Chalazion and stye (hordeolum) are infections of the edge of the eyelid.
Chalazion and Hordeolum (Stye)
A chalazion is a less painful chronic infection on the inside edge of the eyelid (conjunctival side) affecting the Zeis or meibomian (oil-secreting) glands. Styes, or hordeola, are painful infected lesions on the edge of the eyelid (eyelash follicles) that come on quickly and eventually break open and drain.
Chalazion (Eyelid Cyst)
A chalazion is a specific type of lump in the upper or lower eyelid caused by blockage and inflammation of an oil gland (meibomian gland) in the eyelid. The eyelid glands discharge an oily, mucous substance over the eye for lubrication. The narrow gap through which the gland secretes its liquid can become clogged or the mucus can harden around the opening. When this occurs, the gland will clog up with its fluids, causing swelling and thickening of the gland walls. This in turn causes leakage of oil onto the eyelid itself, resulting in inflammation of both gland and eyelid. The inflammation and the enlargement is what is known as the chalazion.
Chalazia can occur in patients with blepharitis of the eyelid margin and form from chronically infected styes (hordeola) that scarred.
Most chalazions can be treated with a warm compress to the eyelid, promoting circulation of blood around the area and speeding up the healing process. After an initial examination, the doctor may prescribe an antibiotic drop or an ointment designed to be applied following the warm compress. If the problem persists, an outpatient surgery can be performed to remove the eyelid cyst.
Chalazion Excision Surgery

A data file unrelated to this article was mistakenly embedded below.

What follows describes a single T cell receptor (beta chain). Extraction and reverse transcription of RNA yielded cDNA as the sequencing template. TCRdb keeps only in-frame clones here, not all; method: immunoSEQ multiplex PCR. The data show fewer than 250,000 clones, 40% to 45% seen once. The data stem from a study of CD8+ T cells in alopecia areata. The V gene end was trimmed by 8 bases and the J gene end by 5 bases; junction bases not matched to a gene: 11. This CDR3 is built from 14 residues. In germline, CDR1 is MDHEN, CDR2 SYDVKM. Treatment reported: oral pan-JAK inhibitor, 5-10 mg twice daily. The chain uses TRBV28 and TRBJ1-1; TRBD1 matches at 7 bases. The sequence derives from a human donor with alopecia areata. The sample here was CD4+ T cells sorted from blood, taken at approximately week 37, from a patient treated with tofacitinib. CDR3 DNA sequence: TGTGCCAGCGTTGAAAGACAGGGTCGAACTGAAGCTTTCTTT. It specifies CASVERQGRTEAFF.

A chalazion (cyst) may resolve itself with little to no treatment, including the use of warm compresses repeatedly. However, a chalazion may not be resolved that simply, and those who suffer from a cyst one time are more likely to get a cyst in the future. If the cyst does not go away by itself, or a patient suffers repeatedly, a doctor may decide to remove the cyst surgically by chalazion excision.
The surgical procedure to remove the chalazion will take place in the operating room under general anesthesia. Once the patient is asleep, a small incision will be made onto the underside of the eyelid. The inflamed tissue will then be removed from the eyelid. Once the tissue is removed, the doctor will stitch up the incision with dissolvable sutures.
Following the chalazion excision, ointment will be given to place either on or in the eyelid, depending on the site of the incision.
A stye is in reference to an external hordeola where the infection is from the eyelash follicles or tear glands at the eyelid margin. A chalazion or an internal hordeola arises from the conjunctival side where the meibomian glands are located.
Styes present as red bumps on the eyelid margins filled with yellow pus that swell and eventually break open and draw around 3 to 4 days.